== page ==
This narrative review sought to (a) characterize prevention programs that have produced reliable, reproducible, and clinically meaningful effects in efficacy trials, (b) discuss effectiveness trials that have tested whether prevention programs produce intervention effects under ecologically valid real-world conditions, (c) discuss dissemination efforts and research on dissemination, and (d) offer suggestions regarding directions for future research in this field. Conclusion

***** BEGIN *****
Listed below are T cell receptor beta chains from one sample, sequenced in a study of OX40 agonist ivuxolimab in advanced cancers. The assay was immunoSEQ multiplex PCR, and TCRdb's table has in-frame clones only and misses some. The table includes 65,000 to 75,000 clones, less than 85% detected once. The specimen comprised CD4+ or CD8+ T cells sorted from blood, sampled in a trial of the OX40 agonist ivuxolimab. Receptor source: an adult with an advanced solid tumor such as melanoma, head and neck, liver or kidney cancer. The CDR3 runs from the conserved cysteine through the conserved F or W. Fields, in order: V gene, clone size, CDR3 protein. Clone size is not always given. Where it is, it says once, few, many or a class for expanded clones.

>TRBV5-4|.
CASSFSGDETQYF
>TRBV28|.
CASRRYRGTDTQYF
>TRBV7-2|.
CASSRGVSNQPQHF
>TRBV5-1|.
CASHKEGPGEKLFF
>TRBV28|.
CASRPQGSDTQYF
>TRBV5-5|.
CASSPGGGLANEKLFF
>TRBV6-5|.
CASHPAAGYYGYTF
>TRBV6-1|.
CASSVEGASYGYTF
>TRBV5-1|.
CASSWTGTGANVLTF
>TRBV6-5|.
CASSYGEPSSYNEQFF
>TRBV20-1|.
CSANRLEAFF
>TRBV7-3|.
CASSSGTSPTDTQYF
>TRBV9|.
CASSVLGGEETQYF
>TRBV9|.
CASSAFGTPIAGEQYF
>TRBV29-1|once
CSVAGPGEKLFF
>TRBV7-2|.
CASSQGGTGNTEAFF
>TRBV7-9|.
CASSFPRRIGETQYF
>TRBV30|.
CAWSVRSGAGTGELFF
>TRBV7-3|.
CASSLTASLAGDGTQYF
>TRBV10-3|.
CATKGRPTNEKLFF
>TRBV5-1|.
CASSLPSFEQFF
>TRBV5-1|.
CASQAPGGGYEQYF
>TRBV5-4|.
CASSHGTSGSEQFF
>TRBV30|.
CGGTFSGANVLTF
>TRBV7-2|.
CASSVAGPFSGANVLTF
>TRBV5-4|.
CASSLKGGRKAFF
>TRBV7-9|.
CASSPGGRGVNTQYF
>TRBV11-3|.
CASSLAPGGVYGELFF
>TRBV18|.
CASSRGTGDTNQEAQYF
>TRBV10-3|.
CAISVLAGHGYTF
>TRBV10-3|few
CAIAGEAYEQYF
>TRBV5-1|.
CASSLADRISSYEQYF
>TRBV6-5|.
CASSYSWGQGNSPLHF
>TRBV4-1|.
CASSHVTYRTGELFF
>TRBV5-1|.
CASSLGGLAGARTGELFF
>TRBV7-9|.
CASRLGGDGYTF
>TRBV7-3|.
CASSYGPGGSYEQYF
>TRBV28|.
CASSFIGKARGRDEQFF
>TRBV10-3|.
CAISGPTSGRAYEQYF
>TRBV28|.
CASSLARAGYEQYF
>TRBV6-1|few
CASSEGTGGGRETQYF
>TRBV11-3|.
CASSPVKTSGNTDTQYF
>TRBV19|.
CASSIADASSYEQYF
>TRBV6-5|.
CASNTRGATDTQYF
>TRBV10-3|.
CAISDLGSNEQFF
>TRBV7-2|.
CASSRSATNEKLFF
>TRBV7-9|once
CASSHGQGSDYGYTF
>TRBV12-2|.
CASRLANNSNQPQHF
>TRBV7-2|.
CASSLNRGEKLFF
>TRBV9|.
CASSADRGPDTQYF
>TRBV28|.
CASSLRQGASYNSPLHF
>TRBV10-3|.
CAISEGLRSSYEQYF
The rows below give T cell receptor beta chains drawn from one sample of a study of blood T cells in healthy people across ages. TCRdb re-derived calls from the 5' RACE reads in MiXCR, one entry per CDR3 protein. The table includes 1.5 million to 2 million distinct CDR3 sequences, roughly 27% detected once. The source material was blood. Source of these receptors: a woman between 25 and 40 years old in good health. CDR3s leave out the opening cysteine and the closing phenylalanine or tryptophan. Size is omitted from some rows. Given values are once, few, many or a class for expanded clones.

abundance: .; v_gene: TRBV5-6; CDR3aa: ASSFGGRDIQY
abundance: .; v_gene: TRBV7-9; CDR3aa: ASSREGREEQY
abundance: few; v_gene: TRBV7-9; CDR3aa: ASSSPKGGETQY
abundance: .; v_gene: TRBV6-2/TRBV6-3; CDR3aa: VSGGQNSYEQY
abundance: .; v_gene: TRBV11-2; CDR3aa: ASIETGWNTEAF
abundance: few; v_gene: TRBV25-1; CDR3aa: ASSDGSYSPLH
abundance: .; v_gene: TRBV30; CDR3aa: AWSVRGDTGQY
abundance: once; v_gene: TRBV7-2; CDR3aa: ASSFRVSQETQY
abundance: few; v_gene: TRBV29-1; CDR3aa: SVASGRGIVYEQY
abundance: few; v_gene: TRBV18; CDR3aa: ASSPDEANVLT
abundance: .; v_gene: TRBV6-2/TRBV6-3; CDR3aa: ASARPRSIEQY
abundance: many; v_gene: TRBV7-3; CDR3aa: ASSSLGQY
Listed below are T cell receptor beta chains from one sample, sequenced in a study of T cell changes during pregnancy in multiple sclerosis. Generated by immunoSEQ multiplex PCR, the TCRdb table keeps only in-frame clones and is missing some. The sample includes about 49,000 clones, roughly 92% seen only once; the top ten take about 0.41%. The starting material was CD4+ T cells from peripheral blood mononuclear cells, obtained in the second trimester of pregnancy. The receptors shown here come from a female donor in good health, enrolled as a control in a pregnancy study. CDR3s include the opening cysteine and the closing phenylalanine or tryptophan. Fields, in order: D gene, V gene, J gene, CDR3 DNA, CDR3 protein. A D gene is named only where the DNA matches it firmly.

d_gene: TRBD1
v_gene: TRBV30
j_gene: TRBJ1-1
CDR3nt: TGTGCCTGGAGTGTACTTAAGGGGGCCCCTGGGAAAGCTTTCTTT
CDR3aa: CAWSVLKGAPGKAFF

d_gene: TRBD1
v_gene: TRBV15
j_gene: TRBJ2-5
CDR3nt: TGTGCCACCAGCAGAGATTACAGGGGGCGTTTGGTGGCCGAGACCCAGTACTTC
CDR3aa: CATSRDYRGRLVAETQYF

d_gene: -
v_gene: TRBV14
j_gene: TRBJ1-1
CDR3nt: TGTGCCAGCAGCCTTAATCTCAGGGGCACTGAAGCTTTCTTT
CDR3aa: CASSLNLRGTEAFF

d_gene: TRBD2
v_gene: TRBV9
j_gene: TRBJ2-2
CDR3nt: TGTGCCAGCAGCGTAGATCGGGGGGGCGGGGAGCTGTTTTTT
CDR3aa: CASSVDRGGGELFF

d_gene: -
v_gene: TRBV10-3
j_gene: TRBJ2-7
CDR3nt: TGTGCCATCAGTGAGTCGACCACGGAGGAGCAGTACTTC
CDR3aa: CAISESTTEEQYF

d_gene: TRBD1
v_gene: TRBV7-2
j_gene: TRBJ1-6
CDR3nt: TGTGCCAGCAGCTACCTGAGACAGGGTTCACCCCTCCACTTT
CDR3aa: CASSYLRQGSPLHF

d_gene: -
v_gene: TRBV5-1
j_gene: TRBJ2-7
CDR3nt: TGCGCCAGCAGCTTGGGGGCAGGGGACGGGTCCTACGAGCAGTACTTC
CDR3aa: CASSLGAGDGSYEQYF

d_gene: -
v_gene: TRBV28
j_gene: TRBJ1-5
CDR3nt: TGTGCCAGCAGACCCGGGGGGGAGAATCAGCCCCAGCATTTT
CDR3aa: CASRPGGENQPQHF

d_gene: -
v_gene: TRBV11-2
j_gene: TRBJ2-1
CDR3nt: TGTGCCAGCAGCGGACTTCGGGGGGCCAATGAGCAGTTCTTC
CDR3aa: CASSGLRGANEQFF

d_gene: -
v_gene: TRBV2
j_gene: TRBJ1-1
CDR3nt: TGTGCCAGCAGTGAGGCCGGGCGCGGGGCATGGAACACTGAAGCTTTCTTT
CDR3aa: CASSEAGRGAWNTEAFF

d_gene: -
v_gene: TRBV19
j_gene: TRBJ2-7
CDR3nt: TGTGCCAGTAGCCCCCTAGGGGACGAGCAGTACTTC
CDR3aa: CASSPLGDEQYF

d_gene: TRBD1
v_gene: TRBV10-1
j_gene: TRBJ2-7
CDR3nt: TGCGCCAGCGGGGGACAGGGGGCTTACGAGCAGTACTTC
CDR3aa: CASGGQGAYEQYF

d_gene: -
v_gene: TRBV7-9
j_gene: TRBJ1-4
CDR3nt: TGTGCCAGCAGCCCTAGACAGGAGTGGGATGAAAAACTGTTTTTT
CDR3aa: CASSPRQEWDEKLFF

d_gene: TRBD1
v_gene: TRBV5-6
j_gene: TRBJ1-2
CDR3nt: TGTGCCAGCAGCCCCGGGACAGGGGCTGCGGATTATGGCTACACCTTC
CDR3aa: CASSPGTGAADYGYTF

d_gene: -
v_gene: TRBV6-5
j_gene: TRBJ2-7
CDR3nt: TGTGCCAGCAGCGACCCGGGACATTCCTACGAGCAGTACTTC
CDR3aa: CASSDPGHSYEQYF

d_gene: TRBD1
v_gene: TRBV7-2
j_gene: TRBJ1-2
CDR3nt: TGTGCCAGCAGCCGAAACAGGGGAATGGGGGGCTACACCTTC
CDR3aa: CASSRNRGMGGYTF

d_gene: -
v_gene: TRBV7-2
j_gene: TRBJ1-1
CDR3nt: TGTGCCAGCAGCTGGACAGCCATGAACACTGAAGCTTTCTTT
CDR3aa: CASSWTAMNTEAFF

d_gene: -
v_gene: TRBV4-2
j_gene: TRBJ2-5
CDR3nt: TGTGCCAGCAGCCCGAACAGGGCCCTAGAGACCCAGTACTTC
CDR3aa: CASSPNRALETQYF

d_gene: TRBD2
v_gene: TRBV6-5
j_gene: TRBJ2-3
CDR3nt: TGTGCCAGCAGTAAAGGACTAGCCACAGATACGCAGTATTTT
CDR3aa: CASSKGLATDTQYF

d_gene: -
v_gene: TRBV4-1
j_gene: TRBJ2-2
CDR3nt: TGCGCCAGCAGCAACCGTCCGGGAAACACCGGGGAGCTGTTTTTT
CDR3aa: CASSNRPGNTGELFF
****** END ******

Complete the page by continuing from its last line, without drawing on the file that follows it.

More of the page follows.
A literature revealed that 6 prevention programs have produced significant reductions in eating disorder symptoms through at least 6-month follow-up and that 2 have significantly reduced future eating disorder onset. Effectiveness trials indicate that 2 prevention programs have produced effects under ecologically valid conditions that are only slightly attenuated. Although there have been few dissemination efforts, evidence suggests that a community participatory approach is most effective. Lastly, it would be useful to develop programs that produce larger and more persistent reductions in eating disorder symptoms and eating disorder onset, focus more on effectiveness trials that confirm that prevention programs produce clinically meaningful effects under real-world conditions, conduct meditational, mechanisms of action, and moderator research that provides stronger support for the intervention theory of prevention programs, and investigate the optimal methods of disseminating and implementing evidence-based prevention programs.